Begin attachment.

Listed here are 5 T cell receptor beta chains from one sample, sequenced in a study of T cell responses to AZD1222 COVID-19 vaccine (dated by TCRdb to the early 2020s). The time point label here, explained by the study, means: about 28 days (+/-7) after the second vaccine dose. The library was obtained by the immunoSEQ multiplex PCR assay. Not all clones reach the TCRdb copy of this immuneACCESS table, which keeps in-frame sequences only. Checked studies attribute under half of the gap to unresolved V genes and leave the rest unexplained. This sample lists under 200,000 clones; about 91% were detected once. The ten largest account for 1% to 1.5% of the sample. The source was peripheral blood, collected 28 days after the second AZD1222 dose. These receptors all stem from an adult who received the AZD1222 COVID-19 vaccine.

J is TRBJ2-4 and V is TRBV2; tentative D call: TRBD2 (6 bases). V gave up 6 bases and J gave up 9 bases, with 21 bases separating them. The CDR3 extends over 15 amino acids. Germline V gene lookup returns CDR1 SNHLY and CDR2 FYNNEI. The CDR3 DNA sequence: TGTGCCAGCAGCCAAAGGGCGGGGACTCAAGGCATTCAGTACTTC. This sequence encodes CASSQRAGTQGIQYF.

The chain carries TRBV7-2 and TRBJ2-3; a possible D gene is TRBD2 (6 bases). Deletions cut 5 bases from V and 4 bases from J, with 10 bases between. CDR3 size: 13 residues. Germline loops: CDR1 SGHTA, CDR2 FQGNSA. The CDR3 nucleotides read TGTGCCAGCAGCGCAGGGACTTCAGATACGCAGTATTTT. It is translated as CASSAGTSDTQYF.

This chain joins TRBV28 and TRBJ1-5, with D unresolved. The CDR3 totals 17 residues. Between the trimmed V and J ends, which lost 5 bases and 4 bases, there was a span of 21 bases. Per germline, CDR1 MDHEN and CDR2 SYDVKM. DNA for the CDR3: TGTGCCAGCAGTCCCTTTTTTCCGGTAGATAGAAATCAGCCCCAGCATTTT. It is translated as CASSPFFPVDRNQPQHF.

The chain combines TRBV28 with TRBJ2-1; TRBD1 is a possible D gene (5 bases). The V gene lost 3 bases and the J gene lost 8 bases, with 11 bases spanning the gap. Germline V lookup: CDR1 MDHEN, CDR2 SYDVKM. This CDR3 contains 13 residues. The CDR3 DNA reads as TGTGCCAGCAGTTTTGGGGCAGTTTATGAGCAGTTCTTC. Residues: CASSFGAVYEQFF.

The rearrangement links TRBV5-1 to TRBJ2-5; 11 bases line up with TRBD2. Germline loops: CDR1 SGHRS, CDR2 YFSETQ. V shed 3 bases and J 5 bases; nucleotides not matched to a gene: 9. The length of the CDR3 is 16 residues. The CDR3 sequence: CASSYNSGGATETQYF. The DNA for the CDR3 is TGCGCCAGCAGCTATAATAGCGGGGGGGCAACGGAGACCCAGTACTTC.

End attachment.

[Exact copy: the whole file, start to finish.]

Listed here are 5 T cell receptor beta chains from one sample, sequenced in a study of T cell responses to AZD1222 COVID-19 vaccine (dated by TCRdb to the early 2020s). The time point label here, explained by the study, means: about 28 days (+/-7) after the second vaccine dose. The library was obtained by the immunoSEQ multiplex PCR assay. Not all clones reach the TCRdb copy of this immuneACCESS table, which keeps in-frame sequences only. Checked studies attribute under half of the gap to unresolved V genes and leave the rest unexplained. This sample lists under 200,000 clones; about 91% were detected once. The ten largest account for 1% to 1.5% of the sample. The source was peripheral blood, collected 28 days after the second AZD1222 dose. These receptors all stem from an adult who received the AZD1222 COVID-19 vaccine.

J is TRBJ2-4 and V is TRBV2; tentative D call: TRBD2 (6 bases). V gave up 6 bases and J gave up 9 bases, with 21 bases separating them. The CDR3 extends over 15 amino acids. Germline V gene lookup returns CDR1 SNHLY and CDR2 FYNNEI. The CDR3 DNA sequence: TGTGCCAGCAGCCAAAGGGCGGGGACTCAAGGCATTCAGTACTTC. This sequence encodes CASSQRAGTQGIQYF.

The chain carries TRBV7-2 and TRBJ2-3; a possible D gene is TRBD2 (6 bases). Deletions cut 5 bases from V and 4 bases from J, with 10 bases between. CDR3 size: 13 residues. Germline loops: CDR1 SGHTA, CDR2 FQGNSA. The CDR3 nucleotides read TGTGCCAGCAGCGCAGGGACTTCAGATACGCAGTATTTT. It is translated as CASSAGTSDTQYF.

This chain joins TRBV28 and TRBJ1-5, with D unresolved. The CDR3 totals 17 residues. Between the trimmed V and J ends, which lost 5 bases and 4 bases, there was a span of 21 bases. Per germline, CDR1 MDHEN and CDR2 SYDVKM. DNA for the CDR3: TGTGCCAGCAGTCCCTTTTTTCCGGTAGATAGAAATCAGCCCCAGCATTTT. It is translated as CASSPFFPVDRNQPQHF.

The chain combines TRBV28 with TRBJ2-1; TRBD1 is a possible D gene (5 bases). The V gene lost 3 bases and the J gene lost 8 bases, with 11 bases spanning the gap. Germline V lookup: CDR1 MDHEN, CDR2 SYDVKM. This CDR3 contains 13 residues. The CDR3 DNA reads as TGTGCCAGCAGTTTTGGGGCAGTTTATGAGCAGTTCTTC. Residues: CASSFGAVYEQFF.

The rearrangement links TRBV5-1 to TRBJ2-5; 11 bases line up with TRBD2. Germline loops: CDR1 SGHRS, CDR2 YFSETQ. V shed 3 bases and J 5 bases; nucleotides not matched to a gene: 9. The length of the CDR3 is 16 residues. The CDR3 sequence: CASSYNSGGATETQYF. The DNA for the CDR3 is TGCGCCAGCAGCTATAATAGCGGGGGGGCAACGGAGACCCAGTACTTC.